WILL GYMS GO THE WAY OF ARCADES AND MOVIE RENTAL STORES?
Techlife News|Techlife News #511
Going to the gym was always part of Kari Hamra’s routine until last year’s government-ordered shutdowns forced her to replace the workouts with daily rides on her Peloton stationary bike.

That’s when she discovered something surprising — she did not miss the gym. At least not the driving back and forth, filling water bottles, changing clothes and most of all, taking time away from her husband and two boys.

Now that her gym in Springfield, Missouri, is open again, she’s slowly returning. But finding a more convenient exercise schedule at home and seeing a surge of COVID-19 cases in her hometown this summer have her questioning how much she needs the gym. She figures that if there never had been a coronavirus outbreak “I would still be a gym rat.”

The pandemic has reshaped how Americans exercise and upended the fitness industry, accelerating the growth of a new era of high-tech home workout equipment and virtual classes.

Thousands of small fitness centers and studios that were forced to close a year ago now are gone for good. Others are struggling to stay afloat and have redesigned their spaces, turned toward more personal workouts and added online training.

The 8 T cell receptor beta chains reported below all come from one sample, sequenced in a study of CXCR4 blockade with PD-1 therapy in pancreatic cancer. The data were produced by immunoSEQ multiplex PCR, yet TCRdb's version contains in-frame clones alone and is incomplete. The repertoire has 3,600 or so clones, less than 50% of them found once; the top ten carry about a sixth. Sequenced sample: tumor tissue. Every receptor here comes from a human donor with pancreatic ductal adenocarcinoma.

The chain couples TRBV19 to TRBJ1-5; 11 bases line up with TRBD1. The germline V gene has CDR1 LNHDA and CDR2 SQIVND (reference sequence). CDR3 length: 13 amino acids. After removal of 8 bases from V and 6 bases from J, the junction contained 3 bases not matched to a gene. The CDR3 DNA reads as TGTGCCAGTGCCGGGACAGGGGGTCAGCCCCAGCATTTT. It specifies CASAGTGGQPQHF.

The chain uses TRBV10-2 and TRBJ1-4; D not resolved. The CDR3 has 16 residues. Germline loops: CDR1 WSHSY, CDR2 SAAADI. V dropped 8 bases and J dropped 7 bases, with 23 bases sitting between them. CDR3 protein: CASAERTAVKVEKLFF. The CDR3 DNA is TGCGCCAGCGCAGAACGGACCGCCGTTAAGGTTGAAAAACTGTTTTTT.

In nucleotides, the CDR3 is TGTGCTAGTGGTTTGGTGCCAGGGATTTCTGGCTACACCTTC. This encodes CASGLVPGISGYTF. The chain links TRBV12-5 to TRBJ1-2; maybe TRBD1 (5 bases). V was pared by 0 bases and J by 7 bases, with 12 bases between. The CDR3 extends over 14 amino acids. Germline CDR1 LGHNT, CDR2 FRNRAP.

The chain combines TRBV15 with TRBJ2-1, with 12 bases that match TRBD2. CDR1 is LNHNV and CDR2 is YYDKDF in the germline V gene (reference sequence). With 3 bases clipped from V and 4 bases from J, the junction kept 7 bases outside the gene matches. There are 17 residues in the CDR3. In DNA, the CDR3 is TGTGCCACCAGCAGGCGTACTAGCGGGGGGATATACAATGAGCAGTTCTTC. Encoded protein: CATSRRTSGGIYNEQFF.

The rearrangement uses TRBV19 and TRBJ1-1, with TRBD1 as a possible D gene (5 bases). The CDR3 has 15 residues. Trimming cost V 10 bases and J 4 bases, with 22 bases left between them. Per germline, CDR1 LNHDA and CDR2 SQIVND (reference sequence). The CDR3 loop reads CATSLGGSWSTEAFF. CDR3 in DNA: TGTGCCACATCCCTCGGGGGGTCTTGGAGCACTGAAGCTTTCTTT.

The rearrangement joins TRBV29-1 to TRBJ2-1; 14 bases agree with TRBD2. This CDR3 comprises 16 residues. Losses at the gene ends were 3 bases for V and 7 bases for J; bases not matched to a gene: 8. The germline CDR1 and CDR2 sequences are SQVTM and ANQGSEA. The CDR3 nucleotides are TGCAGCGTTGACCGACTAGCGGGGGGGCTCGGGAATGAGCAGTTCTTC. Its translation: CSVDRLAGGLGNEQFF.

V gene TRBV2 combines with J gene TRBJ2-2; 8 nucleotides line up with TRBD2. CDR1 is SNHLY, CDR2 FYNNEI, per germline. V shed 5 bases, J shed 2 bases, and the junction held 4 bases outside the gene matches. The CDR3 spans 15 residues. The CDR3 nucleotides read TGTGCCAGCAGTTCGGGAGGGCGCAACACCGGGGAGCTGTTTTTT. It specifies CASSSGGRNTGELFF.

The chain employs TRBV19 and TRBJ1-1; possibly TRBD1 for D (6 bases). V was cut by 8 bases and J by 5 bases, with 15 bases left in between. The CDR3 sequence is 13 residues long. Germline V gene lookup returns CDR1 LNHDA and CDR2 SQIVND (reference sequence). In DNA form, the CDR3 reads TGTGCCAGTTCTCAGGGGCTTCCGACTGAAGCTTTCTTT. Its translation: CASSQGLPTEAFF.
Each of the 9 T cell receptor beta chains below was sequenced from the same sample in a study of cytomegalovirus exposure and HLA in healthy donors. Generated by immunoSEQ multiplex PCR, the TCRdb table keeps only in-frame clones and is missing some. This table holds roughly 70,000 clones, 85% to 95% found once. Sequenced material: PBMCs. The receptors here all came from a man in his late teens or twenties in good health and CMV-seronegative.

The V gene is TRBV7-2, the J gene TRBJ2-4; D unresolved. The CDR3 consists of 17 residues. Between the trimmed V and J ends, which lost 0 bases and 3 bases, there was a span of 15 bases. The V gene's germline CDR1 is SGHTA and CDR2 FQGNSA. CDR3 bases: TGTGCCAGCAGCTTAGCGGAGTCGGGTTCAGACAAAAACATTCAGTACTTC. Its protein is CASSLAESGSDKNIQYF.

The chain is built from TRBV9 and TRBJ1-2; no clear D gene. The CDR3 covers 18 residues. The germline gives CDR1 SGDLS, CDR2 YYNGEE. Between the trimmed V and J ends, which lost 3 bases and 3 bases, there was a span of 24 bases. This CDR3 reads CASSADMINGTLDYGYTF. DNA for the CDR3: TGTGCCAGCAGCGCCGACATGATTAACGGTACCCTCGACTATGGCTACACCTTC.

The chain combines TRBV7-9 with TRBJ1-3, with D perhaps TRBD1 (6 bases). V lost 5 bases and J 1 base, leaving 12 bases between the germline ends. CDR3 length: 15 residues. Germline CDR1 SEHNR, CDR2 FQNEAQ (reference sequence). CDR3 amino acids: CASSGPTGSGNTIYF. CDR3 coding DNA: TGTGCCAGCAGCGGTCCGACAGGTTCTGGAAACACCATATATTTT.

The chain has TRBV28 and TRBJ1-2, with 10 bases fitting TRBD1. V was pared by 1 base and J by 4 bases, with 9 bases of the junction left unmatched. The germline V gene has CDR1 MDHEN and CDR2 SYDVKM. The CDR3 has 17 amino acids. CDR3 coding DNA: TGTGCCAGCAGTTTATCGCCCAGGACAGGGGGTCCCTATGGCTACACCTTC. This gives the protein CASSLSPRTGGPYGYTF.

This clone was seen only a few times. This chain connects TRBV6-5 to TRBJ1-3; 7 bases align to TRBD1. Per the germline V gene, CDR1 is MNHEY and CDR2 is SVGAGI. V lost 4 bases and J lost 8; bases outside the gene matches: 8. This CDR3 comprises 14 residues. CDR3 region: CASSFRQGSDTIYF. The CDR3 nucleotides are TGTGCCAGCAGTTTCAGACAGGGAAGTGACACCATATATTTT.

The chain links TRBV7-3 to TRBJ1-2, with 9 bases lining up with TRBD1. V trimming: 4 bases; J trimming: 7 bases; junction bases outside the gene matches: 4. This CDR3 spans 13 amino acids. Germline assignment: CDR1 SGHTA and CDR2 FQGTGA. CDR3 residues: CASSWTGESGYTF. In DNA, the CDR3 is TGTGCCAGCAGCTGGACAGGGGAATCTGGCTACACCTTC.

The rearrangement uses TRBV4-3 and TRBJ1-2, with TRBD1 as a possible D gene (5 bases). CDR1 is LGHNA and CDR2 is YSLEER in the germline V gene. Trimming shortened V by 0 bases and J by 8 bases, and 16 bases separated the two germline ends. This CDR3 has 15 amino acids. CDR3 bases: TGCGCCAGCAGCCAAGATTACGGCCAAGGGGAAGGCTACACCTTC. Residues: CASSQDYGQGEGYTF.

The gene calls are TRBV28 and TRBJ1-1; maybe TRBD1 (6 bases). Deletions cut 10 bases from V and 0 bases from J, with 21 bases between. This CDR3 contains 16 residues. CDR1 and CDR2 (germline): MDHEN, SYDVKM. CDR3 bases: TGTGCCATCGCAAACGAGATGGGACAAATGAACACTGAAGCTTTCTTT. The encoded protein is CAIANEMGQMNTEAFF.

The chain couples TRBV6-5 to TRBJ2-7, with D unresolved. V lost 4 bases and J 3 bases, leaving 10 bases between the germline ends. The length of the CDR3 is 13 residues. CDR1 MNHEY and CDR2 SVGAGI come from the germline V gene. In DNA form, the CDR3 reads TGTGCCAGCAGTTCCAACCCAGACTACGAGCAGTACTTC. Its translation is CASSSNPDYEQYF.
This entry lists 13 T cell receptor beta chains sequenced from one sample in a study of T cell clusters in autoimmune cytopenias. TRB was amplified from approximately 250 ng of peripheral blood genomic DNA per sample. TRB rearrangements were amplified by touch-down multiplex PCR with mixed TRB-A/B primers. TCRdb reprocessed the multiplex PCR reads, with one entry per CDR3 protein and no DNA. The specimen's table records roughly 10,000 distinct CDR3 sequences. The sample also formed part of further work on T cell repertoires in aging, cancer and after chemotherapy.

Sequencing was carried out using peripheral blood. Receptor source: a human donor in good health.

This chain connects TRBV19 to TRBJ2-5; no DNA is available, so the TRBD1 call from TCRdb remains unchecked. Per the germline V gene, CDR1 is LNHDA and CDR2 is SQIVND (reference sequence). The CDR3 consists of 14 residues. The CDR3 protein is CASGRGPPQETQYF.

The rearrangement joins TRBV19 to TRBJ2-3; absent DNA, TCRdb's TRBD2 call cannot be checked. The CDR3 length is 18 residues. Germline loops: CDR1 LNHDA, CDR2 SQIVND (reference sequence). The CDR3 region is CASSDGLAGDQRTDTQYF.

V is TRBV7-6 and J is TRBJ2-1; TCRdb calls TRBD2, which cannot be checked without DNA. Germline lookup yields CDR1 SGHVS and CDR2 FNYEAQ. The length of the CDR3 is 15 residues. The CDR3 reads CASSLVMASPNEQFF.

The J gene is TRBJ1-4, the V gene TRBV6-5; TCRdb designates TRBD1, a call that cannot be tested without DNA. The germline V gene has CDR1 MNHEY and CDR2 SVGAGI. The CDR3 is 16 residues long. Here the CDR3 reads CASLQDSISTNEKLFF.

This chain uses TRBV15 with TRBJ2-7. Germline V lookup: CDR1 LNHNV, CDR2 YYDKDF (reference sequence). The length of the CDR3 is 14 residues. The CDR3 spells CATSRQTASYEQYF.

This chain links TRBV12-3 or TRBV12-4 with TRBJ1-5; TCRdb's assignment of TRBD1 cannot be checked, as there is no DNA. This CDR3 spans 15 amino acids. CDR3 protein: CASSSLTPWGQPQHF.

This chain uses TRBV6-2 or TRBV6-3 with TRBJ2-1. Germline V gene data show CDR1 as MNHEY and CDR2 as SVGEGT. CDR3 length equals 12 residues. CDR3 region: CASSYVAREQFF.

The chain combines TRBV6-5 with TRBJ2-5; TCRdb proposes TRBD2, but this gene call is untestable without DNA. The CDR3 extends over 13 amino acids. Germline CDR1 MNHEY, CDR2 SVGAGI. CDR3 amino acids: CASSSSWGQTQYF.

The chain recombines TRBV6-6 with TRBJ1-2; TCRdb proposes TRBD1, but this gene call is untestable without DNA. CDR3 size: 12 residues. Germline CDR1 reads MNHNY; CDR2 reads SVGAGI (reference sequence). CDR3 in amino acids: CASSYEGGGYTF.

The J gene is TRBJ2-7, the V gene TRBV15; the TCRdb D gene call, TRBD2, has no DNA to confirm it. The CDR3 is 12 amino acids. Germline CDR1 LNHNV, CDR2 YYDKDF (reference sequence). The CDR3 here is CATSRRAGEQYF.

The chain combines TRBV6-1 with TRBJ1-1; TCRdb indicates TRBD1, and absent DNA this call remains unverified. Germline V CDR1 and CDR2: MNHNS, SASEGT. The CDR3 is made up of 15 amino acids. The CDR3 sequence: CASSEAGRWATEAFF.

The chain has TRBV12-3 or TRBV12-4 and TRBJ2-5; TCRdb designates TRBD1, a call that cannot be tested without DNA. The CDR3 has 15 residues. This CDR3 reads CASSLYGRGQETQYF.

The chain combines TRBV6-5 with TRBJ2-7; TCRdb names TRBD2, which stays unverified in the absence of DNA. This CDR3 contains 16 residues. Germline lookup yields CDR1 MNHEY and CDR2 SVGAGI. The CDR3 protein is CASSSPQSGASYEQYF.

The question is can they survive the onslaught from the apps and pricey bikes and treadmills or will they go the way of arcades, video rental shops and bookstores.

Interactive fitness equipment maker Peloton is betting the workout-from-home trend is here to stay. It’s breaking ground Monday on its first U.S. factory just outside Toledo, Ohio, where it plans to begin production in 2023 and employ 2,000 workers.

Demand surged so much during the pandemic that some Peloton customers had to wait months for their bikes. While the company said the backlog has waned, it reported that sales have continued to soar, up 141% in the first three months of this year.

Company founder and CEO John Foley thinks it’s inevitable that technology-driven home fitness will become dominant much like how streaming services have changed movie watching, calling the idea of going to a gym “a broken model of yesteryear.”

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